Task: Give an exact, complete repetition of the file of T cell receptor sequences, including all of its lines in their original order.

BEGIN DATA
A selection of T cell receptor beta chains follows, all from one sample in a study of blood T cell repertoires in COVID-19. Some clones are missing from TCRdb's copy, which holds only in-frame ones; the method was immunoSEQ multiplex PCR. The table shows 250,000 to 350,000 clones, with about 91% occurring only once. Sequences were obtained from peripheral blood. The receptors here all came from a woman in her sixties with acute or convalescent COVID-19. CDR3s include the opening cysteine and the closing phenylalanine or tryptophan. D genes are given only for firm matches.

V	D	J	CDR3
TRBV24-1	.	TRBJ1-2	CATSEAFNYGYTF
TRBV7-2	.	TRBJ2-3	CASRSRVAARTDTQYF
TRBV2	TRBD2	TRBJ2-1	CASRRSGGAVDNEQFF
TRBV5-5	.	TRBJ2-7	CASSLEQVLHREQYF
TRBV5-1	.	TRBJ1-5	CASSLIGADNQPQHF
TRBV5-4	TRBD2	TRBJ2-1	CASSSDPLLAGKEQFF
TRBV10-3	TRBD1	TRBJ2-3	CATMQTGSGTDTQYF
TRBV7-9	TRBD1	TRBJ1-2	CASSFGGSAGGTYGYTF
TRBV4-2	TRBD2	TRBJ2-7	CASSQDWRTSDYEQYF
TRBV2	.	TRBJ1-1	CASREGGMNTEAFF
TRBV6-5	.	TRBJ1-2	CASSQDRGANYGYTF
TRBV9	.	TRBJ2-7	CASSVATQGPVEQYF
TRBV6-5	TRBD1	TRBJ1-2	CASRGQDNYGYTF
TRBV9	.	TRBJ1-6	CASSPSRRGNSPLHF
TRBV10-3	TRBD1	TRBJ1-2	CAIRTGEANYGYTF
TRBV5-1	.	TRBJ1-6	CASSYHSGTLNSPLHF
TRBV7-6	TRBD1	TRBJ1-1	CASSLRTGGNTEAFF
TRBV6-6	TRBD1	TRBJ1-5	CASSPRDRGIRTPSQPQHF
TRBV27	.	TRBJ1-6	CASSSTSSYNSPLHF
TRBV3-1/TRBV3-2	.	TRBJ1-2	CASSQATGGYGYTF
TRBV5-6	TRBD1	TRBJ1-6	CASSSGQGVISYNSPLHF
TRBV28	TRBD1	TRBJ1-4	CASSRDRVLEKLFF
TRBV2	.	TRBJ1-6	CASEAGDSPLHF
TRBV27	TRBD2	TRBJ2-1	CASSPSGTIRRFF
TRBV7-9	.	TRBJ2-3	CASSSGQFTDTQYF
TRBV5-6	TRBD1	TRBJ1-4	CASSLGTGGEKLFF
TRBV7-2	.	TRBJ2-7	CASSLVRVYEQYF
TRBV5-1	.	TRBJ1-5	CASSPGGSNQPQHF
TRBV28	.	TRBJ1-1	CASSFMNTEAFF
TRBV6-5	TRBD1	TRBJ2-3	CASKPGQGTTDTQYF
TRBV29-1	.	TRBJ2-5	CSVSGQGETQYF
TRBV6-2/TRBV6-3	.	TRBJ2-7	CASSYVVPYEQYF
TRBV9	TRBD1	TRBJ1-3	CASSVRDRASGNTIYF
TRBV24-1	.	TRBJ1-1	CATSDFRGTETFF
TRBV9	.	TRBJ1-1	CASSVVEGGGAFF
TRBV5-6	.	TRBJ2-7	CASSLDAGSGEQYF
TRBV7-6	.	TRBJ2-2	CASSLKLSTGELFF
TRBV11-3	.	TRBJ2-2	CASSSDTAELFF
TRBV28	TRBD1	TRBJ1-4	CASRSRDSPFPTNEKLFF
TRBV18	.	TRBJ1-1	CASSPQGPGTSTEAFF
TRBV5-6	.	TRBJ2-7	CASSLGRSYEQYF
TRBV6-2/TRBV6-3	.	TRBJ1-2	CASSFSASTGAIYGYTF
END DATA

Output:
A selection of T cell receptor beta chains follows, all from one sample in a study of blood T cell repertoires in COVID-19. Some clones are missing from TCRdb's copy, which holds only in-frame ones; the method was immunoSEQ multiplex PCR. The table shows 250,000 to 350,000 clones, with about 91% occurring only once. Sequences were obtained from peripheral blood. The receptors here all came from a woman in her sixties with acute or convalescent COVID-19. CDR3s include the opening cysteine and the closing phenylalanine or tryptophan. D genes are given only for firm matches.

V	D	J	CDR3
TRBV24-1	.	TRBJ1-2	CATSEAFNYGYTF
TRBV7-2	.	TRBJ2-3	CASRSRVAARTDTQYF
TRBV2	TRBD2	TRBJ2-1	CASRRSGGAVDNEQFF
TRBV5-5	.	TRBJ2-7	CASSLEQVLHREQYF
TRBV5-1	.	TRBJ1-5	CASSLIGADNQPQHF
TRBV5-4	TRBD2	TRBJ2-1	CASSSDPLLAGKEQFF
TRBV10-3	TRBD1	TRBJ2-3	CATMQTGSGTDTQYF
TRBV7-9	TRBD1	TRBJ1-2	CASSFGGSAGGTYGYTF
TRBV4-2	TRBD2	TRBJ2-7	CASSQDWRTSDYEQYF
TRBV2	.	TRBJ1-1	CASREGGMNTEAFF
TRBV6-5	.	TRBJ1-2	CASSQDRGANYGYTF
TRBV9	.	TRBJ2-7	CASSVATQGPVEQYF
TRBV6-5	TRBD1	TRBJ1-2	CASRGQDNYGYTF
TRBV9	.	TRBJ1-6	CASSPSRRGNSPLHF
TRBV10-3	TRBD1	TRBJ1-2	CAIRTGEANYGYTF
TRBV5-1	.	TRBJ1-6	CASSYHSGTLNSPLHF
TRBV7-6	TRBD1	TRBJ1-1	CASSLRTGGNTEAFF
TRBV6-6	TRBD1	TRBJ1-5	CASSPRDRGIRTPSQPQHF
TRBV27	.	TRBJ1-6	CASSSTSSYNSPLHF
TRBV3-1/TRBV3-2	.	TRBJ1-2	CASSQATGGYGYTF
TRBV5-6	TRBD1	TRBJ1-6	CASSSGQGVISYNSPLHF
TRBV28	TRBD1	TRBJ1-4	CASSRDRVLEKLFF
TRBV2	.	TRBJ1-6	CASEAGDSPLHF
TRBV27	TRBD2	TRBJ2-1	CASSPSGTIRRFF
TRBV7-9	.	TRBJ2-3	CASSSGQFTDTQYF
TRBV5-6	TRBD1	TRBJ1-4	CASSLGTGGEKLFF
TRBV7-2	.	TRBJ2-7	CASSLVRVYEQYF
TRBV5-1	.	TRBJ1-5	CASSPGGSNQPQHF
TRBV28	.	TRBJ1-1	CASSFMNTEAFF
TRBV6-5	TRBD1	TRBJ2-3	CASKPGQGTTDTQYF
TRBV29-1	.	TRBJ2-5	CSVSGQGETQYF
TRBV6-2/TRBV6-3	.	TRBJ2-7	CASSYVVPYEQYF
TRBV9	TRBD1	TRBJ1-3	CASSVRDRASGNTIYF
TRBV24-1	.	TRBJ1-1	CATSDFRGTETFF
TRBV9	.	TRBJ1-1	CASSVVEGGGAFF
TRBV5-6	.	TRBJ2-7	CASSLDAGSGEQYF
TRBV7-6	.	TRBJ2-2	CASSLKLSTGELFF
TRBV11-3	.	TRBJ2-2	CASSSDTAELFF
TRBV28	TRBD1	TRBJ1-4	CASRSRDSPFPTNEKLFF
TRBV18	.	TRBJ1-1	CASSPQGPGTSTEAFF
TRBV5-6	.	TRBJ2-7	CASSLGRSYEQYF
TRBV6-2/TRBV6-3	.	TRBJ1-2	CASSFSASTGAIYGYTF